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This eBook from the Gutenberg Project consists of approximately 2,413 pages of information about The Mahabharata of Krishna-Dwaipayana Vyasa, Volume 3.
the deities in heaven become filled with gladness.  Hence, that king who, agreeably to the duties laid down for his order, protects the other classes, becomes worthy of respect.  Similarly, the Brahmana that is employed in studying the scriptures, the Vaisya that is engaged in earning wealth, and the Sudra that is always engaged in serving the three other classes with concentrated attention, become objects of respect.  By conducting themselves in the other ways, O chief of men, each order is said to fall away from virtue.  Keeping aside gifts by thousands, even twenty cowries that one may give painfully, having earned them righteously, will be productive of the great benefit.  Those persons, O king, who make gifts unto Brahmanas after reverencing them duly, reap excellent fruits commensurate with those gifts.  That gift is highly prized which the donor makes after seeking out the donee and honouring him properly.  That gift is middling which the donor makes upon solicitation.  That gift, however, which is made contemptuously and without any reverence, is said to be very inferior (in point of merit).  Even this is what those utterers of the truth, viz., the sages, say.  While sinking in this ocean of life, man should always seek to cross that ocean by various means.  Indeed, he should so exert himself that he might be freed from the bonds of this world.  The Brahmana shines by self restraint; the Kshatriya by victory; the Vaisya by wealth; while the Sudra always shines in glory through cleverness in serving (the three other orders).’”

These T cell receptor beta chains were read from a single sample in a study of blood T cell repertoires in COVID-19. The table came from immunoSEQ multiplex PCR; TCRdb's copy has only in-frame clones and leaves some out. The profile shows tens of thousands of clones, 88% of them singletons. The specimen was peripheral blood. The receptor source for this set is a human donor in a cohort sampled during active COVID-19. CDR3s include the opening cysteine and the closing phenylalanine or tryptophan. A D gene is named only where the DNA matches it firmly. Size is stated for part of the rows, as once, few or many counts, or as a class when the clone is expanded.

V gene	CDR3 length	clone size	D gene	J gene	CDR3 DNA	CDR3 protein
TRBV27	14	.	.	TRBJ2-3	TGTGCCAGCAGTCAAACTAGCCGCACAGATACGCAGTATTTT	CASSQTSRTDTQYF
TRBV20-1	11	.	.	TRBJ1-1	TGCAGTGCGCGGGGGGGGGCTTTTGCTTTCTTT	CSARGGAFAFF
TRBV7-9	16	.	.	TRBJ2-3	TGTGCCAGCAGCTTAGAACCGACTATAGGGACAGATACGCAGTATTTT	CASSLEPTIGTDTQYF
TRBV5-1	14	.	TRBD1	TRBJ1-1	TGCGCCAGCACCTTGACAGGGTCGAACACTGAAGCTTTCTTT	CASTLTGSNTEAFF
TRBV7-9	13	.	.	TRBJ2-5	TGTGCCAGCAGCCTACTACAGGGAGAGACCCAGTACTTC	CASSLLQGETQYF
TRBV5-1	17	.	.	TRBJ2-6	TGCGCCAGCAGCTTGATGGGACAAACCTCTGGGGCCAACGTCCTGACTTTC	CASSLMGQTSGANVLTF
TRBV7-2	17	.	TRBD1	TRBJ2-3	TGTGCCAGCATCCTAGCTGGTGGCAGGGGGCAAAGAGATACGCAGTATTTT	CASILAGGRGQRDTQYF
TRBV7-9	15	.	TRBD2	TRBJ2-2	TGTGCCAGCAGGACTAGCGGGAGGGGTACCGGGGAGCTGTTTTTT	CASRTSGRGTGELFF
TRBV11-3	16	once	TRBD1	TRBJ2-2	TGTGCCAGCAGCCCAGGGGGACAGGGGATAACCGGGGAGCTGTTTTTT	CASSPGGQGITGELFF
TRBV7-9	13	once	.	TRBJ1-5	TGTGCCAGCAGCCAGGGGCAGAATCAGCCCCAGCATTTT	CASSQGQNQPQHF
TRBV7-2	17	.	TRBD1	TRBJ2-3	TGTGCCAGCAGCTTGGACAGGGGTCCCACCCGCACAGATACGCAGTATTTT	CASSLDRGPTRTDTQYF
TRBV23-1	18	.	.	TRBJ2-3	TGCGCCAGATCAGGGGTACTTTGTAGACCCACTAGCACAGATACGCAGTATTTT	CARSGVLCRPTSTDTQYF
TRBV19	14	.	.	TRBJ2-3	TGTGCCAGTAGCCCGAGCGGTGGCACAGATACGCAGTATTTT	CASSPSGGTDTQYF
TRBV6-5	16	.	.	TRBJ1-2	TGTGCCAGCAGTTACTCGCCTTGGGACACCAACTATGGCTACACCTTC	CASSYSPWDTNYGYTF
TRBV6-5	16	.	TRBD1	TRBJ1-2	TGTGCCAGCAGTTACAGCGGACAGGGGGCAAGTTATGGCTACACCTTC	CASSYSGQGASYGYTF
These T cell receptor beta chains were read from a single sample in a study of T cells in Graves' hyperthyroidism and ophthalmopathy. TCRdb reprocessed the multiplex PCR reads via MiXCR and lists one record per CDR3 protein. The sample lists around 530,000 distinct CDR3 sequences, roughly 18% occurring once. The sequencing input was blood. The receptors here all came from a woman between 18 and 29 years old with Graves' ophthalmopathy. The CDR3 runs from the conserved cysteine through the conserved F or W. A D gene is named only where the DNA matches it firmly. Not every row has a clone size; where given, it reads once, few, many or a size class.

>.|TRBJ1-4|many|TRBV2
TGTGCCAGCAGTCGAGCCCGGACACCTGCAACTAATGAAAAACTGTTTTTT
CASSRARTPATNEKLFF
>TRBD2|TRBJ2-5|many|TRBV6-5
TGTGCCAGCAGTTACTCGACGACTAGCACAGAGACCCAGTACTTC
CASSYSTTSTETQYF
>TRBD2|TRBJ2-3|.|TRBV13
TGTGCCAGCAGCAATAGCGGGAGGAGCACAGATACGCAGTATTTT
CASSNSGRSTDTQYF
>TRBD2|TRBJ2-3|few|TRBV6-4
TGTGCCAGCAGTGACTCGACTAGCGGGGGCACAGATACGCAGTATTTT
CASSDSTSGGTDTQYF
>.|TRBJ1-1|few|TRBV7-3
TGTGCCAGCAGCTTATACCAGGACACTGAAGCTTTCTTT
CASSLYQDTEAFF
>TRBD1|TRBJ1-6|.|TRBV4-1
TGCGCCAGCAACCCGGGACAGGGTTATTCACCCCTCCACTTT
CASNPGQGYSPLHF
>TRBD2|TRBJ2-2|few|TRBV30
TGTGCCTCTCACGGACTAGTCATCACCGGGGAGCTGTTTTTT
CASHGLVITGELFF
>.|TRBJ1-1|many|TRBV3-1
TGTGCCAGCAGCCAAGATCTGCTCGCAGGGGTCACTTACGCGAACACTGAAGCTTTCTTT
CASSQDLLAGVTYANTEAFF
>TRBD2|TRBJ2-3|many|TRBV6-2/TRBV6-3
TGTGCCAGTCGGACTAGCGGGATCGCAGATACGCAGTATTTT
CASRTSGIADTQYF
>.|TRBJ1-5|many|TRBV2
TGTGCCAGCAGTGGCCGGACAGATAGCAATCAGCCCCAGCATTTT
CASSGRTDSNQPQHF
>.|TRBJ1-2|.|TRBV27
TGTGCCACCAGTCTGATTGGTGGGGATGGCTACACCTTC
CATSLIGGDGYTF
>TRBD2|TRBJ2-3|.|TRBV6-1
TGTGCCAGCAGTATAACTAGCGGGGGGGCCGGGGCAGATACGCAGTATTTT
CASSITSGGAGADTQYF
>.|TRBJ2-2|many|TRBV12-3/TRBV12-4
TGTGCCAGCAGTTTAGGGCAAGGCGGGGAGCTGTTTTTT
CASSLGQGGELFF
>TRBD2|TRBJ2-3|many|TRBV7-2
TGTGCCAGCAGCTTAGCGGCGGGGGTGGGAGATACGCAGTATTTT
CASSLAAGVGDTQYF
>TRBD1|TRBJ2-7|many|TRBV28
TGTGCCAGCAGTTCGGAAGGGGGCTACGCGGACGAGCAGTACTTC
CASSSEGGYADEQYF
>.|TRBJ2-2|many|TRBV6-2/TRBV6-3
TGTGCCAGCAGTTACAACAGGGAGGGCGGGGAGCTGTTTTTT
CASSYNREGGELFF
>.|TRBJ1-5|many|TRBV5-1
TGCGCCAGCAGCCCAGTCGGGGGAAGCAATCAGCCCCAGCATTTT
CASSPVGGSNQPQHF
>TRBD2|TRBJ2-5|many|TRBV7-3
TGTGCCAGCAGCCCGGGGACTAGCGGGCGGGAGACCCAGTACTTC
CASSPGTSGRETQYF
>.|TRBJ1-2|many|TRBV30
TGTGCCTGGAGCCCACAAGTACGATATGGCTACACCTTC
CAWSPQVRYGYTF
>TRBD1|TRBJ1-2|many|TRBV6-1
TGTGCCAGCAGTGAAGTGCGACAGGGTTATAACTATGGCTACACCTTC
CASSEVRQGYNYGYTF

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“Parasara said, ’In the Brahmana, wealth acquired by acceptance of gifts, in the Kshatriya that won by victory in battle, in the Vaisya that obtained by following the duties laid down for his order, and in the Sudra that earned by serving the three other orders, however small its measure, is worthy of praise, and spent for the acquisition of virtue is productive of great benefits.  The Sudra is said to be the constant servitor of the three other classes.  If the Brahmana, pressed for a living, betakes himself to the duties of either the Kshatriya or the Vaisya, he does not fall off from righteousness.  When, however, the Brahmana betakes himself to the duties of the lowest order, then does he certainly fall off.  When the Sudra is unable to obtain his living by service of the three other orders, then trade, rearing of cattle, and the practice of the mechanical arts are lawful for him to follow.  Appearance on the boards of a theatre and disguising oneself in various forms, exhibition of puppets, the sale of spirits and meat, and trading in iron and leather, should never be taken up for purposes of a living by one who had never before been engaged in those professions every one of which is regarded as censurable in the world.  It hath been heard by us that if one engaged in them can abandon them, one then acquires great merit.  When one that has

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